Thursday, November 15, 2012

Cemeteries and Their Place in Family History Research

Cemeteries are filled with valuable information, if you only pay attention.

The obituary and/or death certificate of an ancestor will usually mention where he or she is buried. Half of my family members in Wisconsin are buried in small plots that basically require a GPS to find amid corn fields and dairy cows.

The other half are buried in larger cemeteries with real live people who can help you locate your ancestors’ graves and give you background information from the paperwork on the plots. As I mentioned in my October 31, 2012, blog, that’s how I found out my g-g-grandmother had remarried and her death certificate was listed under her second husband’s surname.

Often, family groups are buried next to each other: the family matriarch and patriarch, their son and his wife, a son or daughter who never married, etc. You may find relatives you never knew existed, such as children who were born and died between the censuses, or your g-grandmother’s maiden name because according to the cemetery paperwork, her parents’ plot happens to be the next one over.

Charles Gordon
Died: June 28, 1866
Aged 1 yr and 8 mos.

Charles is my second great grand uncle. He was born and died between the 1860 and 1870 Censuses. His sister Elizabeth was my g-g-grandmother.

A client’s g-grandmother’s name was spelled differently in every census. It wasn't until I found her headstone that I discovered what her first name really was. In fact, because it was an unusual first name, I was able to track her all the way back to Norway. The years of her birth and death on her headstone also made it easier to locate her death certificate.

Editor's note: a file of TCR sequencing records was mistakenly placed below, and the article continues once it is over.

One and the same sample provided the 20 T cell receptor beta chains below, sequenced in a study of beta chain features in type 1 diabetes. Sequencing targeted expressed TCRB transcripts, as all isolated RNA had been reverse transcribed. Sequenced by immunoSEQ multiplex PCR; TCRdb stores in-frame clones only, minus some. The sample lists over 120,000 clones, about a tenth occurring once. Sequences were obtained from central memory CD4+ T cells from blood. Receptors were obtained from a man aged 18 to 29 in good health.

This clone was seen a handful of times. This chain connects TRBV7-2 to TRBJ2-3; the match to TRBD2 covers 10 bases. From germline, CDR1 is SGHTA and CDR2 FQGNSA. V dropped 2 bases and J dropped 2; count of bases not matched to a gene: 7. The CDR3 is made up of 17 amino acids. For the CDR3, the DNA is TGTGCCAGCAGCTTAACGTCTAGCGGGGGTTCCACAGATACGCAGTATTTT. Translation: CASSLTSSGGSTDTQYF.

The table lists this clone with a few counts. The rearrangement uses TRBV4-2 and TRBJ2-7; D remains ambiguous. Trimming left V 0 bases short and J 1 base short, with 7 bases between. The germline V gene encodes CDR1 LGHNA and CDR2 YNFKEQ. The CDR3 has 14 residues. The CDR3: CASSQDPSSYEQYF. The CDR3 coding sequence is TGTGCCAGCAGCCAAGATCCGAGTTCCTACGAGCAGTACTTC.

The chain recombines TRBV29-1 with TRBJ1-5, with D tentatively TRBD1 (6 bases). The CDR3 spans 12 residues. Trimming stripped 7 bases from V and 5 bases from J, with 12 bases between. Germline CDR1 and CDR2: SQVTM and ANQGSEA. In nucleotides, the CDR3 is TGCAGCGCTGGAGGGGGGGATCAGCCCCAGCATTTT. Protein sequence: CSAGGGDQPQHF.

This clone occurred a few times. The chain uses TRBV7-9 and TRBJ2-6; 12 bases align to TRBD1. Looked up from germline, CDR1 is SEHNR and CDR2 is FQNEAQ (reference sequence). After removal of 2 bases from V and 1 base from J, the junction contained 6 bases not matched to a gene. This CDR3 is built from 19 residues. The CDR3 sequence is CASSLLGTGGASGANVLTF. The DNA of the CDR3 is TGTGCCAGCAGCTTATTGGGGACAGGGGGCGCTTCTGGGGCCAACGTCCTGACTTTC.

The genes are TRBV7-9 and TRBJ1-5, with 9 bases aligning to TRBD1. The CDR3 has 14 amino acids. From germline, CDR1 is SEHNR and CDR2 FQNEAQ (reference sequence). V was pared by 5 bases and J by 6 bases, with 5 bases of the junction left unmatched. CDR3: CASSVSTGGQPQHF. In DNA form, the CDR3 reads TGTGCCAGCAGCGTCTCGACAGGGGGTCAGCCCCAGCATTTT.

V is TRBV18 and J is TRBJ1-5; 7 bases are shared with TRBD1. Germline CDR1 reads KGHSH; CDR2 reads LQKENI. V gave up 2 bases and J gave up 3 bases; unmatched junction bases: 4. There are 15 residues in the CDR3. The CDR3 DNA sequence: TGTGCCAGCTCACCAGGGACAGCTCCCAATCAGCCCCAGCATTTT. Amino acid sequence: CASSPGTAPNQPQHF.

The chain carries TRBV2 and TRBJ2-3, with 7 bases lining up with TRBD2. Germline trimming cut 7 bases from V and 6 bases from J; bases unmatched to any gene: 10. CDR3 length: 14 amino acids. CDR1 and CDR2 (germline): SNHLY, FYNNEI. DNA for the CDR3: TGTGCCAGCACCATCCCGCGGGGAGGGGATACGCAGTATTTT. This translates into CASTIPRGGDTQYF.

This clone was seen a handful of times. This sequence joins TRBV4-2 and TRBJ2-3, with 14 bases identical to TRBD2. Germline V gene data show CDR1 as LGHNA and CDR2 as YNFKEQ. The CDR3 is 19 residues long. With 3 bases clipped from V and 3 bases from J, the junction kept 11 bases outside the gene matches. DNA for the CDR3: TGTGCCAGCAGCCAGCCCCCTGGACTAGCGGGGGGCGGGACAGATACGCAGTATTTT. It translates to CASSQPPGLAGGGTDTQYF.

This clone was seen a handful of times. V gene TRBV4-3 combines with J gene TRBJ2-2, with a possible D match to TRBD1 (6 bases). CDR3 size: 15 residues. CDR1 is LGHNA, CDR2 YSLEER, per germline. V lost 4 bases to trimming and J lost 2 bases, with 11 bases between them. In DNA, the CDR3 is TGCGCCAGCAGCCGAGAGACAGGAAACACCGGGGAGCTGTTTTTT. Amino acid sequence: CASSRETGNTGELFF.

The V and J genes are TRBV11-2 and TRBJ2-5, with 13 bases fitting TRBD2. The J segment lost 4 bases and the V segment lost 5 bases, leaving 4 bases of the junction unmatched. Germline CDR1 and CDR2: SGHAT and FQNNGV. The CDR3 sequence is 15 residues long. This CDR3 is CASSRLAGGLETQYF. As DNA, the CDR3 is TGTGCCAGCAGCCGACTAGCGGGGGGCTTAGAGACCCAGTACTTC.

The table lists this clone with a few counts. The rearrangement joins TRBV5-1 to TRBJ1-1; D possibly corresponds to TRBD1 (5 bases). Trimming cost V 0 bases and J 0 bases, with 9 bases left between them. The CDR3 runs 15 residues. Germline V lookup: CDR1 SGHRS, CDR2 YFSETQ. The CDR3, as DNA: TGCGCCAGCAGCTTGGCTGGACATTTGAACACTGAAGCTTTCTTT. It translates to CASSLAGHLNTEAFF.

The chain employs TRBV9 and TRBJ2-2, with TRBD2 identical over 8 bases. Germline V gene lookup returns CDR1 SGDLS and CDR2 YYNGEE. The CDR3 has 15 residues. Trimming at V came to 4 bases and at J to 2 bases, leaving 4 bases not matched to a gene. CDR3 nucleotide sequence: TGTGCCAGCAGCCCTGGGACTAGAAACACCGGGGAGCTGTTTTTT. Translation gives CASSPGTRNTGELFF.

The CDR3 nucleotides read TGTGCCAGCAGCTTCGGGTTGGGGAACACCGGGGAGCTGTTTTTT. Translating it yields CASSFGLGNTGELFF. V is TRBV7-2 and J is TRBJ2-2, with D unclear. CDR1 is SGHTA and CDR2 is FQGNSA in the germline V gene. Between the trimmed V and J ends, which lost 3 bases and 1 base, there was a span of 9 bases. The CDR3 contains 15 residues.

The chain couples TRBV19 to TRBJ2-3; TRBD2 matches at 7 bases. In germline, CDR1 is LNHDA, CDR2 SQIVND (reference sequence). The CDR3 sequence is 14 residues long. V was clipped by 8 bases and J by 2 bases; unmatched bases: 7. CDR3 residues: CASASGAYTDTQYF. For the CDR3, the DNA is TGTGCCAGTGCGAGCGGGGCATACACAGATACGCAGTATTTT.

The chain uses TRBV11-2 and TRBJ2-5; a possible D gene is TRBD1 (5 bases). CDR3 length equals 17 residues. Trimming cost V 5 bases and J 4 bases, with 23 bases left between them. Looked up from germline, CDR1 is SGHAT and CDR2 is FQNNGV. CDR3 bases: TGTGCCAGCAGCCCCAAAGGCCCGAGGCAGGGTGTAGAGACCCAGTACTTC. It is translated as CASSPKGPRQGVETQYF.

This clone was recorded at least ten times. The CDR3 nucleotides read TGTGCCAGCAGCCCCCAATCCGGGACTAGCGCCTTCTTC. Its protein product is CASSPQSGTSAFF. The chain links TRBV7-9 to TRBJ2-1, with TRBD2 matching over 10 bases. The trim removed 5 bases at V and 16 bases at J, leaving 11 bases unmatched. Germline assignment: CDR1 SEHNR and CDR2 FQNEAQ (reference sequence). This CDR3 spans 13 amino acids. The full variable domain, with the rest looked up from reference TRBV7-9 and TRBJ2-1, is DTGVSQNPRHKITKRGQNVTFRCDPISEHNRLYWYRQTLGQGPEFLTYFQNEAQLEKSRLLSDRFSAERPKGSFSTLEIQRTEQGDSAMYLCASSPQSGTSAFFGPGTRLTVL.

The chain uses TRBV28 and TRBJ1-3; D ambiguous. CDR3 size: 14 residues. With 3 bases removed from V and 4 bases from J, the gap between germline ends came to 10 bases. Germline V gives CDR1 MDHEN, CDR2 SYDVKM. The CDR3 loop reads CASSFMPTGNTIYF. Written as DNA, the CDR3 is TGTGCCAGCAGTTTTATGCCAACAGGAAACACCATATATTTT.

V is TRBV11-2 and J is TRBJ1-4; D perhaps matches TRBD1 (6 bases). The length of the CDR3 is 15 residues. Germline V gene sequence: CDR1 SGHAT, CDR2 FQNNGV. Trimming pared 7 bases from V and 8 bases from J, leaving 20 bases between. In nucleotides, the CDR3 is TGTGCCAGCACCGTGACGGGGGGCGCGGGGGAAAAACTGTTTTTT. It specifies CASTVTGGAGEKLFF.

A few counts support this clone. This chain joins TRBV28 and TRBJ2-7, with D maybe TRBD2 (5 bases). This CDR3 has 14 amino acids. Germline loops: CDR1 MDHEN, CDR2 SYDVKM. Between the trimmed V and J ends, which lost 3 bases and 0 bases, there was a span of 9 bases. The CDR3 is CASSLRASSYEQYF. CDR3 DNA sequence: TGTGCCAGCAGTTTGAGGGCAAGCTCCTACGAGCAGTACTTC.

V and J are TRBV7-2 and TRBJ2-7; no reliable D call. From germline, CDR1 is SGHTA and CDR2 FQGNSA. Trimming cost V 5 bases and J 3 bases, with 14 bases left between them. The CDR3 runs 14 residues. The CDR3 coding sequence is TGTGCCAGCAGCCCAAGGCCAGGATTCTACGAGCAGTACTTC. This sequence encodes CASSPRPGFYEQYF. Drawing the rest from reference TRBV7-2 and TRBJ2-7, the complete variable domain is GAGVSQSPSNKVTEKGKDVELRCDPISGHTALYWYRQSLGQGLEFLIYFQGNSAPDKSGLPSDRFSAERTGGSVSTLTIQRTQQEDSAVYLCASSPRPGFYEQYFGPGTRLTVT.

We all know about the 1917-1918 Spanish flu pandemic. An older cemetery is bound to include many flu victims, whose death dates are very close together. What if you notice that a large number of people died close together in a different year, including your family members? Was it another epidemic? A fire?

It may have happened so long ago that there are no official death certificates. If you can, check with the cemetery’s managers; they may be able to tell you what happened. If it’s one of those small, forgotten cemeteries, call the county historical society; they should have the answer.

But let me warn you, once you get curious about something, you become curious about everything.

LLet me help you find out what parts of history your family had a role in.

For more information on my Family History Research services, visit and click on Family History Research in the left-hand column.

Discover your roots and watch the branches of your family tree begin to grow.

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